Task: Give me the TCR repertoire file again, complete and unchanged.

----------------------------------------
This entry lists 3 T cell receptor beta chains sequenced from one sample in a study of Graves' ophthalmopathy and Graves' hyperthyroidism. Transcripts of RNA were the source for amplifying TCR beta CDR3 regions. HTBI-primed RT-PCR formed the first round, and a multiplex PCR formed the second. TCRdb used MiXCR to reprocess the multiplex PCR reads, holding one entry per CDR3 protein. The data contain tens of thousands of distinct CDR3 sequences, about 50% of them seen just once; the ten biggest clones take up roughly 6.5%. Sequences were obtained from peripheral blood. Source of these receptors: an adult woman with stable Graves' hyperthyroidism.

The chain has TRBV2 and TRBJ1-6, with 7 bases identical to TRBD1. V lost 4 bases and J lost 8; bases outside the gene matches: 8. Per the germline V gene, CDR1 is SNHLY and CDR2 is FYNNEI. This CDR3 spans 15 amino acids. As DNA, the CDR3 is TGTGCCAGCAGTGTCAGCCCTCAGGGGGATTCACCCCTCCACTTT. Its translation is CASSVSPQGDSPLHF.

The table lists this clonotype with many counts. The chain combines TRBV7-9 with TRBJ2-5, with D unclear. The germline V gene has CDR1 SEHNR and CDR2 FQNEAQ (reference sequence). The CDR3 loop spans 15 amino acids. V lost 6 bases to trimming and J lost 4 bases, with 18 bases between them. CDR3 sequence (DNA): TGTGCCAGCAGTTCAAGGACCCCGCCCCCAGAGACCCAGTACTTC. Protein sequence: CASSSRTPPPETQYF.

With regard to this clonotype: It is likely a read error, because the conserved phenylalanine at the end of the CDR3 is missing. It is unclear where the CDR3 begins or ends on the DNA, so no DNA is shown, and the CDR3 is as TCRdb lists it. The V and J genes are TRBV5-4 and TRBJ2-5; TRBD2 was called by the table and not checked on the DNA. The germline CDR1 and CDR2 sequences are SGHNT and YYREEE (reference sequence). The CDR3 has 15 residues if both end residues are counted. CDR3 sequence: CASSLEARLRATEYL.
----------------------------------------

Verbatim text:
This entry lists 3 T cell receptor beta chains sequenced from one sample in a study of Graves' ophthalmopathy and Graves' hyperthyroidism. Transcripts of RNA were the source for amplifying TCR beta CDR3 regions. HTBI-primed RT-PCR formed the first round, and a multiplex PCR formed the second. TCRdb used MiXCR to reprocess the multiplex PCR reads, holding one entry per CDR3 protein. The data contain tens of thousands of distinct CDR3 sequences, about 50% of them seen just once; the ten biggest clones take up roughly 6.5%. Sequences were obtained from peripheral blood. Source of these receptors: an adult woman with stable Graves' hyperthyroidism.

The chain has TRBV2 and TRBJ1-6, with 7 bases identical to TRBD1. V lost 4 bases and J lost 8; bases outside the gene matches: 8. Per the germline V gene, CDR1 is SNHLY and CDR2 is FYNNEI. This CDR3 spans 15 amino acids. As DNA, the CDR3 is TGTGCCAGCAGTGTCAGCCCTCAGGGGGATTCACCCCTCCACTTT. Its translation is CASSVSPQGDSPLHF.

The table lists this clonotype with many counts. The chain combines TRBV7-9 with TRBJ2-5, with D unclear. The germline V gene has CDR1 SEHNR and CDR2 FQNEAQ (reference sequence). The CDR3 loop spans 15 amino acids. V lost 6 bases to trimming and J lost 4 bases, with 18 bases between them. CDR3 sequence (DNA): TGTGCCAGCAGTTCAAGGACCCCGCCCCCAGAGACCCAGTACTTC. Protein sequence: CASSSRTPPPETQYF.

With regard to this clonotype: It is likely a read error, because the conserved phenylalanine at the end of the CDR3 is missing. It is unclear where the CDR3 begins or ends on the DNA, so no DNA is shown, and the CDR3 is as TCRdb lists it. The V and J genes are TRBV5-4 and TRBJ2-5; TRBD2 was called by the table and not checked on the DNA. The germline CDR1 and CDR2 sequences are SGHNT and YYREEE (reference sequence). The CDR3 has 15 residues if both end residues are counted. CDR3 sequence: CASSLEARLRATEYL.